How to Ensure That You Have a Meaningful Day of Work (Whilst Being an Effective Manager)

Have you ever ended a work day knowing that you were really, really busy, but you’re not really able to articulate what you did or if you feel fulfilled from the day?

You’re not the only one. 

One key challenge of being a manager is balancing the needs of your team against the demands of your role. For many managers, even the most senior ones, managing a team of people isn’t the only responsibility of their role. Quite often, a manager will have other responsibilities that involve the delivery of work, particularly in digital agencies.

For example, an Art Director at a design agency may manage four or five designers, whilst still being responsible or accountable for delivering (or, at least, overseeing) designs themselves. 

This means that a manager needs to find time to deliver work to the highest standards possible, whilst driving the same for their team and looking after all of the other responsibilities that a manager has. 

It’s important for you to be aware of the need for this delicate balance because all too often, the managerial responsibilities (which are usually people focused and therefore, hard to ignore) will dominate your headspace and time. This can lead to subpar performance in your “day job” which can spiral and lead to subpar performance in your role as a whole. 

I’ve seen plenty of managers over the years not manage their time and workload effectively, leading to them spending most of the regular working day looking after their team, then their delivery work is worked on out of hours.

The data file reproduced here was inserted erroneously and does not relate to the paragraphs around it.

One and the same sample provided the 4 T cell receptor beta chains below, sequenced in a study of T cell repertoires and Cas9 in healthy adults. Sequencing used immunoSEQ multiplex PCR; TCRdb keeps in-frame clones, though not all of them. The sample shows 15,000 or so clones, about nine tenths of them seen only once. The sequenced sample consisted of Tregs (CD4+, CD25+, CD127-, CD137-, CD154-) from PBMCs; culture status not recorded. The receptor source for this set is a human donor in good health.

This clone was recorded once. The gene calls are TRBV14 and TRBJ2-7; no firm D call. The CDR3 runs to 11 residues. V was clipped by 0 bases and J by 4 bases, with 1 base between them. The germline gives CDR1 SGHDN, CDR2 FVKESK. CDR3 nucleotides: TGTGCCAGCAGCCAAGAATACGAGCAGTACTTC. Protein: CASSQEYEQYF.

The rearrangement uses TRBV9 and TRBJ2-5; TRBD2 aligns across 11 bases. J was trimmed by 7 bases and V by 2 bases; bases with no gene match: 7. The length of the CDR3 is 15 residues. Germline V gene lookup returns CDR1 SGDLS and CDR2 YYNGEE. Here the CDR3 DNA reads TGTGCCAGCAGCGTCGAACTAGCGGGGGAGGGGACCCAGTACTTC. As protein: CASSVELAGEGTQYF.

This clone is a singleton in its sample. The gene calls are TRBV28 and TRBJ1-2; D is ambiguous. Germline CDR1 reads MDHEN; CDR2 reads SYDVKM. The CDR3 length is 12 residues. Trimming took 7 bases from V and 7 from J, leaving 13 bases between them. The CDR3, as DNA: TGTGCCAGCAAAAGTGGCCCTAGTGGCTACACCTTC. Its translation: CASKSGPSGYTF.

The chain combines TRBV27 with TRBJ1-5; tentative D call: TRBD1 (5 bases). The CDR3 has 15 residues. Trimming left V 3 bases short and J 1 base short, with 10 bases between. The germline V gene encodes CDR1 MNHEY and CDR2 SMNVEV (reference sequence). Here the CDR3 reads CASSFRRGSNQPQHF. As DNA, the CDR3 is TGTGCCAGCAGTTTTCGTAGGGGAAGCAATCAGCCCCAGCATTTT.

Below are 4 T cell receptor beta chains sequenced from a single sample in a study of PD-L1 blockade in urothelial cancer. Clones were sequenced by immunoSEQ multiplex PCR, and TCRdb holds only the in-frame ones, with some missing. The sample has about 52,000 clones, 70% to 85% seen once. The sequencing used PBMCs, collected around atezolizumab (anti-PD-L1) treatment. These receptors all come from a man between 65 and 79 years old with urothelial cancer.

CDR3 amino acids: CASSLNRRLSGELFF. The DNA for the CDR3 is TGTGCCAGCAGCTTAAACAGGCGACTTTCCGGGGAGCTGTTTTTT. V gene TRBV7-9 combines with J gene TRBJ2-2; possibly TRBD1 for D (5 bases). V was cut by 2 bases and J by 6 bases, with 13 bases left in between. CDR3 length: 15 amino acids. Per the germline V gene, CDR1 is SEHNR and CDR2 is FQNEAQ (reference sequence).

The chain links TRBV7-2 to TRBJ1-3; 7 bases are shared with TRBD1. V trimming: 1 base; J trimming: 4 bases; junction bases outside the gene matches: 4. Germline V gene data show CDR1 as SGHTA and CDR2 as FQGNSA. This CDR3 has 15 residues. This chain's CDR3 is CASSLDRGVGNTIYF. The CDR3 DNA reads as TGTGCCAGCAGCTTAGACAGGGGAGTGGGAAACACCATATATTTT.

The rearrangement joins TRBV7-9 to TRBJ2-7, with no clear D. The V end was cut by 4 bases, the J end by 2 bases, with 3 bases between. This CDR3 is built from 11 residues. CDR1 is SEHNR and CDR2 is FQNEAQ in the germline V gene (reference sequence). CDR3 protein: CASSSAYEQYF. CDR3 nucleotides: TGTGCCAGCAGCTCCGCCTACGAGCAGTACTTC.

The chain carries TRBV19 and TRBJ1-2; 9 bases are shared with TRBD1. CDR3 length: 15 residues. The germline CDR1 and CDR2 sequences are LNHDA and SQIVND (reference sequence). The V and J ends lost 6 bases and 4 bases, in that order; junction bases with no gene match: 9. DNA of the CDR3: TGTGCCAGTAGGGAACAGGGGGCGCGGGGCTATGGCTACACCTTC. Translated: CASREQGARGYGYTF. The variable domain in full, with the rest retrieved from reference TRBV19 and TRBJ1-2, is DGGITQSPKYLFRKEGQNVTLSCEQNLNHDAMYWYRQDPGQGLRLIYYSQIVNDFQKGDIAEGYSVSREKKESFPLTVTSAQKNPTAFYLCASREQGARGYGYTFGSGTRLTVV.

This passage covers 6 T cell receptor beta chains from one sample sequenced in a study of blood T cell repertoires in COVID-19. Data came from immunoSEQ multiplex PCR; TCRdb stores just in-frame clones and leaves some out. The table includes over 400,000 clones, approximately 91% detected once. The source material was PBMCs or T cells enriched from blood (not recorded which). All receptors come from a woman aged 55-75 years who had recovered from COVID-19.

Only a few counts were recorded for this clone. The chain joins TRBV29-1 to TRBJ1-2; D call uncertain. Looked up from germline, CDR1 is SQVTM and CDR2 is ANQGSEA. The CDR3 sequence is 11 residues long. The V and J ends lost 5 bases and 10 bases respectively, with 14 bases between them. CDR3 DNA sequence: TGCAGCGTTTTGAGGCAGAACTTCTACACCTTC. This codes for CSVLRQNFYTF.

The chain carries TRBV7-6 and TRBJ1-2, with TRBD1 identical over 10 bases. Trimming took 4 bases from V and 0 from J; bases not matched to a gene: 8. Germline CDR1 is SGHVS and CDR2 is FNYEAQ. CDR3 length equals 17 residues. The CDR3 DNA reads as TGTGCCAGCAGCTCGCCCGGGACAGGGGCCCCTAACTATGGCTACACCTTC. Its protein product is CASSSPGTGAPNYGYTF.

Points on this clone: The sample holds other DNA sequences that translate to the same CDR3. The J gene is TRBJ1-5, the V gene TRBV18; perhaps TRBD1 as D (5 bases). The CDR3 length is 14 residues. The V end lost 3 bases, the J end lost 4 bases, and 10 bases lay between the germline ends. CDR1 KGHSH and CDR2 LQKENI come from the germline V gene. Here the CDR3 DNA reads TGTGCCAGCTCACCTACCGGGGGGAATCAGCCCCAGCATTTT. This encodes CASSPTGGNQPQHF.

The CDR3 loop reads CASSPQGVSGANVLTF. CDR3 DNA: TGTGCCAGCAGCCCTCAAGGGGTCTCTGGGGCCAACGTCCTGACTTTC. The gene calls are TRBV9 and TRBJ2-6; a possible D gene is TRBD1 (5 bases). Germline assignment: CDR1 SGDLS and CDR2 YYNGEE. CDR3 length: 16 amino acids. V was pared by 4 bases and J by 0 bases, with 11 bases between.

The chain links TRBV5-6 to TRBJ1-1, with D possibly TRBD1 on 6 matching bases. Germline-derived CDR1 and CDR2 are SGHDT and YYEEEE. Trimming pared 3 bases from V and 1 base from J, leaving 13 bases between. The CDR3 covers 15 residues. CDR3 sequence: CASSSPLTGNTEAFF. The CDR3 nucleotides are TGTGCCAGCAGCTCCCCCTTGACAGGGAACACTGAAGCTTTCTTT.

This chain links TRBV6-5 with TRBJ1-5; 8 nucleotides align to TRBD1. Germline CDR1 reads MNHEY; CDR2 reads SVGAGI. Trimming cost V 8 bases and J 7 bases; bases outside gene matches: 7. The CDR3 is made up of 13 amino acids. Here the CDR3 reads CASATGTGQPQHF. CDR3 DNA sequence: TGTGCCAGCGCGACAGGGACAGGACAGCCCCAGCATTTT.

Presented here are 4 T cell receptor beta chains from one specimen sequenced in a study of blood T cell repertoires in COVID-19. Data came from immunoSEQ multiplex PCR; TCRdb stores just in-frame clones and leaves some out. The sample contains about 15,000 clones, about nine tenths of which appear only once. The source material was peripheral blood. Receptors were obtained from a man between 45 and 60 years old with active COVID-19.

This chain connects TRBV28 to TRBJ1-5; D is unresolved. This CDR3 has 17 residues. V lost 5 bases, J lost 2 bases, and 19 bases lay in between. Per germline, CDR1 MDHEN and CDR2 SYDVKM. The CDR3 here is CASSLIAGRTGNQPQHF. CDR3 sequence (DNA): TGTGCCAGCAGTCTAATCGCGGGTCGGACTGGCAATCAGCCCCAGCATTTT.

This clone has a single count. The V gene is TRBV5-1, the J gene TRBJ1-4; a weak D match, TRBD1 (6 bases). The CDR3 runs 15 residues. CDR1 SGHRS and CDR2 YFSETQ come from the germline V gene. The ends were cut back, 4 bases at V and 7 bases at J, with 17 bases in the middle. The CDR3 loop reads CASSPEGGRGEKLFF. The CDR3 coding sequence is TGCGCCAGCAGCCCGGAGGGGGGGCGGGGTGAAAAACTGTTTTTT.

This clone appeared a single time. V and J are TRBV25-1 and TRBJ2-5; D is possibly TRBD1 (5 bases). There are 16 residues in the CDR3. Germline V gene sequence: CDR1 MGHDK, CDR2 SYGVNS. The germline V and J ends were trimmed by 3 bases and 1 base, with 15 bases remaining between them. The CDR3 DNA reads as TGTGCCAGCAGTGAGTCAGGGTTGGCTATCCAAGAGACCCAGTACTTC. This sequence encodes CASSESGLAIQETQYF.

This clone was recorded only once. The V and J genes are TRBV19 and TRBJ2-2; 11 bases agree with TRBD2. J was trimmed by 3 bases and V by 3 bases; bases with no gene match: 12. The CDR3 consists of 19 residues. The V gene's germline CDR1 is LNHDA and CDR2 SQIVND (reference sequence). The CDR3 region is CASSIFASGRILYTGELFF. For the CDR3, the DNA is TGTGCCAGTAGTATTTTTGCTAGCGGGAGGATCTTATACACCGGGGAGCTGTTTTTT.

Whilst a hard (and often not discussed) challenge to overcome, there are a few simple steps that you can take that will help you move towards a place where your workload is balanced, leading to a meaningful day of work. After all, whether you’re a manager or not, having a meaningful day at work is important to all of us. 

Luckily, the first step is simply the awareness of this need for balance. Many managers don’t realise it until it’s too late and it’s the one paradox of becoming a manager that you’re not prepared for: you get promoted and promoted multiple times because you’re good at a “thing” – but the more you get promoted, the less you do of the “thing” and even when this is the case, you still have to do the “thing” whilst being a great manager.

Let’s look at what other steps you can take to find this balance.

Be clear on what a meaningful day is to you

Meaningful is a hugely subjective word. What gives us meaning in our work will differ for pretty much everyone. Of course, there will always be some commonalities. But there is no way for me to tell you what meaningful work means for you as an individual. 

I mean, the fact that you’re reading this probably means that you find meaning in managing people and seeing them develop! 

So, I’ll give you a few ideas that may apply to you but even if they don’t, they should give you enough inspiration to start identifying what a meaningful day of work means to you. 

Making progress on a task or project

When you wrap up for the day, do you get a good feeling when you’ve been able to make good progress on a task or a key project? This could be related to your team or it could be another task. For example, it could be a task to review and update a personal development plan for a team member, or to finish the first draft of a wireframe for a piece of design for a client.